When you’ve lived with someone for a good chunk of your life, their death can be mentally jarring.
It’s more important than ever to take good care of your mental wellness, create strong social connections and learn to adjust to the inevitable (and uncomfortable) life changes of which there will be plenty of.
With the right plan and habits, you can enjoy a happy and fulfilling life living on your own.
Here are the best tips for living happily on your own.
Finalise any unresolved issues
The sooner you deal with any pending issues regarding benefits and pension the better. And not just for your finances but for your peace of mind.
Make sure you follow the right process to register their death and report it to the government using the Tell Us Once service.
Don’t forget to also inform the banks, utility companies and any other relevant institutions.
Only after you do that can you follow up on bereavement benefits, pension and things like insurance and property.
With these out of the way, you’ll be able to settle down and focus on maintaining the quality of your life.
Seek psychological support
Everyone processes their partner’s deaths differently. Some people are able to cope and move on after some time.
Others feel overwhelmed by the situation. It is not abnormal to start experiencing the symptoms of depression and anxiety.
If you feel you can’t handle it on your own, I highly recommend you speak to a professional. They can help you go through this tough time without completely breaking down.
Look specifically for a grief councillor with experience helping bereaved individuals.
Have a support network
Even if you don’t need a psychologist’s help, it’s still important to have a support network consisting of friends and/or family.
They’ll not only help you cope with your grief, they can also help around with errands like cooking and organisation.
You can even have someone live with you for a while.
Whenever you start to feel lonely, seek out family members and talk to them. If that’s not possible, check whether there are local community centres you can go to meet other people.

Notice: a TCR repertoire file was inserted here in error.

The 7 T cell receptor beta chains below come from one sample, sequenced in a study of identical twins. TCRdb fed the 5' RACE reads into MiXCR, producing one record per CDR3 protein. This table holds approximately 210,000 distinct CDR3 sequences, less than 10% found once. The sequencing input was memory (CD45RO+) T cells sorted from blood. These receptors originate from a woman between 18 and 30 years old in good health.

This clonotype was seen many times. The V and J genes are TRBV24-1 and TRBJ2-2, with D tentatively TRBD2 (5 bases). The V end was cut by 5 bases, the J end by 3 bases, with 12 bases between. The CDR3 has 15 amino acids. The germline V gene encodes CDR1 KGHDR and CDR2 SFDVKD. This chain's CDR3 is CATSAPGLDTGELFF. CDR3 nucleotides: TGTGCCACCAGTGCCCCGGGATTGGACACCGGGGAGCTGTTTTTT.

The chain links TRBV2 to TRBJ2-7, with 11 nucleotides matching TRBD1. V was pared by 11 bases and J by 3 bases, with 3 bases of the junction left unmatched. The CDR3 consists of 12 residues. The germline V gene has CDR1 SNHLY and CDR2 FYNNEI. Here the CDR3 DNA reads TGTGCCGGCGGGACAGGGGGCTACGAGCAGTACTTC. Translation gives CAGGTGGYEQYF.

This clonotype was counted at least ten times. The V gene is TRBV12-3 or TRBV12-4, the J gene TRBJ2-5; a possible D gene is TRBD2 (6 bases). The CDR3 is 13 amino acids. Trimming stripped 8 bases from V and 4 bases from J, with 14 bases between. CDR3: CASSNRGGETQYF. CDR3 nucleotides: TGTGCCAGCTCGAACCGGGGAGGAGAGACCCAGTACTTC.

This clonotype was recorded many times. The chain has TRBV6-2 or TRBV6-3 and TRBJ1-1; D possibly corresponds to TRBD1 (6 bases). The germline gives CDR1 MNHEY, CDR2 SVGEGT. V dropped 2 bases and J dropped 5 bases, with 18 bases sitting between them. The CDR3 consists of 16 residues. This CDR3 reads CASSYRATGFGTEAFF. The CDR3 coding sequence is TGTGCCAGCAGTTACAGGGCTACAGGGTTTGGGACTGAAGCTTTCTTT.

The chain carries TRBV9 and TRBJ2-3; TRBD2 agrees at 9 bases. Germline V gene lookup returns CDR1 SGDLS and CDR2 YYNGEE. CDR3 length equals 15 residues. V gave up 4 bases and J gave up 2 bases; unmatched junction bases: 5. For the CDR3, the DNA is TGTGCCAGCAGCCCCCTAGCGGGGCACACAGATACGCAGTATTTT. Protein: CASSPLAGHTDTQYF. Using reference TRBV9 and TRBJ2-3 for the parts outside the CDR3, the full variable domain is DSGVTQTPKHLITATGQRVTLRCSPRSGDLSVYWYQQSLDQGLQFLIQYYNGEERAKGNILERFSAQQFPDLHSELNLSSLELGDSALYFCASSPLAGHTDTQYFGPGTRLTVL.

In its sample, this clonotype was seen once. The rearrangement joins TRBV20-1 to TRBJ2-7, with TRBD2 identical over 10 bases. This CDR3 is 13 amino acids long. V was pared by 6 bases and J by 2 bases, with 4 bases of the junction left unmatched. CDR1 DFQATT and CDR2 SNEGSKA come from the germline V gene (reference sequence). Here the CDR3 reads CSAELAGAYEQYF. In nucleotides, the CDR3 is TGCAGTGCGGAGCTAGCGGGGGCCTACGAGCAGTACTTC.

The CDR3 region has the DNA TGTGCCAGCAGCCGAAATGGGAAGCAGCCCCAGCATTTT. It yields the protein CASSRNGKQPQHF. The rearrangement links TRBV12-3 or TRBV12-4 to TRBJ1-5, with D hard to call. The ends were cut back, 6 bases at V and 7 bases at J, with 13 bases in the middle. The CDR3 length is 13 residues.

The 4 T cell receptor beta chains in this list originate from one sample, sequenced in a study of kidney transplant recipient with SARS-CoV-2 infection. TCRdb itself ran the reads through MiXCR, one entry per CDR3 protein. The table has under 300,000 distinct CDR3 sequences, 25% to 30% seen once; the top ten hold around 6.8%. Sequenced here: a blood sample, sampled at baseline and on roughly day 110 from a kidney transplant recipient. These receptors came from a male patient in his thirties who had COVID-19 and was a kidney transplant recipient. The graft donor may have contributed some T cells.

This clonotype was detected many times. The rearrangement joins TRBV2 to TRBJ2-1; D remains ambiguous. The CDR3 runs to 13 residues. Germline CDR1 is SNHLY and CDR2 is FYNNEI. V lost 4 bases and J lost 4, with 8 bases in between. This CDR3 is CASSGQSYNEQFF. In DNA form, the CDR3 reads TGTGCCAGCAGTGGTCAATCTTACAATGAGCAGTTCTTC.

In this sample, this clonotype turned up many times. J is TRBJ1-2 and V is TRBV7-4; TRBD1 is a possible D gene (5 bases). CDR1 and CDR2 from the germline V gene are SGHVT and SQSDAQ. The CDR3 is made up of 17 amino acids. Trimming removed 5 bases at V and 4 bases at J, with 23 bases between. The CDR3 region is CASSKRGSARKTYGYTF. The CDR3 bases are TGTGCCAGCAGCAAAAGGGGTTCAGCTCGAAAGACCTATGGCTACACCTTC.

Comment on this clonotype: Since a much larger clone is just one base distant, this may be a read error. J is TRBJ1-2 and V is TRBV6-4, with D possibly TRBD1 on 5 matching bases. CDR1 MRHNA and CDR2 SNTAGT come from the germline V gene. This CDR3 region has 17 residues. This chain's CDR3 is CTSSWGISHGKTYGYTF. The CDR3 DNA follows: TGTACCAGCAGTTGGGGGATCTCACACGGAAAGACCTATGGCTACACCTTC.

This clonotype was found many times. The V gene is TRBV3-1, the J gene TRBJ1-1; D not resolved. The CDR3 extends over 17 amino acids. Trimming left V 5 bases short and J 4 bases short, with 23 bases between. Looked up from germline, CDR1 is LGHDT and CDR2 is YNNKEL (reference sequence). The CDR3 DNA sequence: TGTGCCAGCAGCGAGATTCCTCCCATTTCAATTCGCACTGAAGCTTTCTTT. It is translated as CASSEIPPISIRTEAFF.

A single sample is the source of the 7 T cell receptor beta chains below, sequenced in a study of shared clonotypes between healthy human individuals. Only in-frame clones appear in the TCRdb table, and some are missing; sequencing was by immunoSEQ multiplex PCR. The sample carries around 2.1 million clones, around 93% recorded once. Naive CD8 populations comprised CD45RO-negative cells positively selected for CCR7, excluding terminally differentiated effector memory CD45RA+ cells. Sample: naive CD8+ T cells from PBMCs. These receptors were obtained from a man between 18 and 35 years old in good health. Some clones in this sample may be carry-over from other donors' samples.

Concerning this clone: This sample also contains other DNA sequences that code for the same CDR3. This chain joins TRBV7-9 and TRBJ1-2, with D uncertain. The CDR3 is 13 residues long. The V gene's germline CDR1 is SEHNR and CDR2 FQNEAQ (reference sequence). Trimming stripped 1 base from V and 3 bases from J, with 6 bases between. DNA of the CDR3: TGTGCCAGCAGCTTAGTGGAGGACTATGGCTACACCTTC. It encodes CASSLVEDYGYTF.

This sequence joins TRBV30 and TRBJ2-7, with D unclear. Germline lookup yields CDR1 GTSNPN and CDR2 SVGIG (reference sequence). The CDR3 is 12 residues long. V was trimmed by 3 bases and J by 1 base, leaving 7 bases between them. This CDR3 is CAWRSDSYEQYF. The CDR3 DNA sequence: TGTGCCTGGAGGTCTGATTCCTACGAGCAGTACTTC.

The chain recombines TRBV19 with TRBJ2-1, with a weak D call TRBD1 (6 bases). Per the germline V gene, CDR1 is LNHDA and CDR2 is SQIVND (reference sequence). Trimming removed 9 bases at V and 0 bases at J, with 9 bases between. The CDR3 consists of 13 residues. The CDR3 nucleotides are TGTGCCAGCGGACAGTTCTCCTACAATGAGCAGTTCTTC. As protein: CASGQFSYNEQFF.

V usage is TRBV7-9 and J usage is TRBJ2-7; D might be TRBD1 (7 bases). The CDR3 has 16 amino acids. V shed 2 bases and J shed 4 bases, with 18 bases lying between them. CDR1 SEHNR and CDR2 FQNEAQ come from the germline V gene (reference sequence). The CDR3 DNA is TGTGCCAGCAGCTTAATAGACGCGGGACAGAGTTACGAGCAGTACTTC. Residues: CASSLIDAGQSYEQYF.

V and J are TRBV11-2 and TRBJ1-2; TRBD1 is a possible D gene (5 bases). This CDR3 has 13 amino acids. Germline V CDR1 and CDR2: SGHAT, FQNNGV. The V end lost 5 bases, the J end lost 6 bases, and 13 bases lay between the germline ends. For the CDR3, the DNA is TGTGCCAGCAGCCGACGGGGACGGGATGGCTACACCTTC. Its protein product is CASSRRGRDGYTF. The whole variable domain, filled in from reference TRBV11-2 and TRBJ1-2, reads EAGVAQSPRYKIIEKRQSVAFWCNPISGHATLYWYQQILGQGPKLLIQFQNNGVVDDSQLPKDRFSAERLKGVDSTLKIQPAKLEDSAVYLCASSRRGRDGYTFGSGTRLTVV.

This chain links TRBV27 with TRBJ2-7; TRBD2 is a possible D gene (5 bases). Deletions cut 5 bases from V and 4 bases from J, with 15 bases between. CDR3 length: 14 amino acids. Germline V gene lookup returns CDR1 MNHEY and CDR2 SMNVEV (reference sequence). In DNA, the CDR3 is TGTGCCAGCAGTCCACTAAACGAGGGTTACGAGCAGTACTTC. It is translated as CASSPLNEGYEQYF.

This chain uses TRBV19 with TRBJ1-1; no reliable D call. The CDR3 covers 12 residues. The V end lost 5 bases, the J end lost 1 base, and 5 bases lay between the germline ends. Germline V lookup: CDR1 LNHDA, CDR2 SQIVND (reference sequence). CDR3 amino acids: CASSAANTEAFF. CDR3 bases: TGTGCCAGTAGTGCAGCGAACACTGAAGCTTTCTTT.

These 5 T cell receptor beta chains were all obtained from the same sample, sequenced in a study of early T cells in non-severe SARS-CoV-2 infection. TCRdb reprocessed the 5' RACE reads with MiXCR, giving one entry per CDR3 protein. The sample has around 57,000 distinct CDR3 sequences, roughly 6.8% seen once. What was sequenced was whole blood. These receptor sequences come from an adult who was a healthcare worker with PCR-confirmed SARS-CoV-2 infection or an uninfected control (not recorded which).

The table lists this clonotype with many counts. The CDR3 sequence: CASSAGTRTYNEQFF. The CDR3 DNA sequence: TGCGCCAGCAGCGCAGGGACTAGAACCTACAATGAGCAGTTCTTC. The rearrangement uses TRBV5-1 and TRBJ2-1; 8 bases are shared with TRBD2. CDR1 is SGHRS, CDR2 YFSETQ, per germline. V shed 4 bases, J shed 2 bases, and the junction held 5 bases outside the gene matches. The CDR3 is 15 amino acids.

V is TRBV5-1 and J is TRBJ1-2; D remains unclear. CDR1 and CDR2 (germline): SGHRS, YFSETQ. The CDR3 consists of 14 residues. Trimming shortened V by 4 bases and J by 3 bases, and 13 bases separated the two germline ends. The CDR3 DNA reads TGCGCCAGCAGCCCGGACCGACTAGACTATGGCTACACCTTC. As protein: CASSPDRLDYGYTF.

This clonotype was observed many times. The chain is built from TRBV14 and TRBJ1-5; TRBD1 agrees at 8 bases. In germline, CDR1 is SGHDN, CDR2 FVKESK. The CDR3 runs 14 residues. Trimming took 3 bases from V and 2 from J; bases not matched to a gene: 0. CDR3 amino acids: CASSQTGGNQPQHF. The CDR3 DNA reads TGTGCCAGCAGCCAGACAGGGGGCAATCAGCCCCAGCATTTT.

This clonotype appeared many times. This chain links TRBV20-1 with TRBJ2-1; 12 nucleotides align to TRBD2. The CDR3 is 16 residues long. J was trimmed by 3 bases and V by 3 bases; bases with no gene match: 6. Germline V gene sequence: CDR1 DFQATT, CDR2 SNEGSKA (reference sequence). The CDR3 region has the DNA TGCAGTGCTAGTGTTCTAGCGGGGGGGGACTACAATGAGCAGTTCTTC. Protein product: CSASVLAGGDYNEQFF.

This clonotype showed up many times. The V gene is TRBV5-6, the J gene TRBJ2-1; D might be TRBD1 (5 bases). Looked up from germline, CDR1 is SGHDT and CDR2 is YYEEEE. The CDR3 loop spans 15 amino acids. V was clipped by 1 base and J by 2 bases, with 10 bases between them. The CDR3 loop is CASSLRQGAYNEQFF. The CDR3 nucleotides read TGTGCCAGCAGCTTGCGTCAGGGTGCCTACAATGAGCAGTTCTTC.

Some towns also have support groups specifically for bereaved individuals.
One of the best ways to cope with your partner’s death is to stay busy. It will take your mind off the grief and help you adjust more quickly to living alone.
You don’t have to go away from home to stay busy. Start a DIY project at home. Maybe something to do with carpentry. You can also try writing, painting, drawing and reading. Even things such as regular vacuum cleaning can help!
When you get a chance, look for activities away from home such as volunteering or a low-intensity job.
A job has the benefit of keeping you financially independent.
If you don’t think there is anything you can do, there are always opportunities to learn new skills.
Check whether there is an organisation or charity that provides free or affordable skills training in areas like cooking, sewing or technology.
Install safety measures
People, and especially seniors, living alone are appealing targets for burglars. To feel safe and protect your home, install several safety measures.
Some basic ones include outdoor and indoor security cameras, security lights, a deadbolt, garage lock and an alarm system.
Make sure it’s easy to contact the police or family members in case of an emergency.
Take care of your health
Without your partner around to encourage and support you, it’s easy to let your health slide.
But staying healthy is essential to being happy and adjusting to life on your own.
Make sure you eat healthy foods. Have a weekly meal plan to make shopping and cooking easier.
It’s also important to stay active. Go for brisk walks or use low-impact exercise equipment such as an elliptical.
If you can exercise with a friend or a group, even better.
Things like yoga and meditation can also help you cope with your grief and avoid depression. Again, it’s much better when you do them with friends.
Don’t forget to stay on top of doctor’s appointments and medications. This is where a planning and reminder app or a good old calendar can help.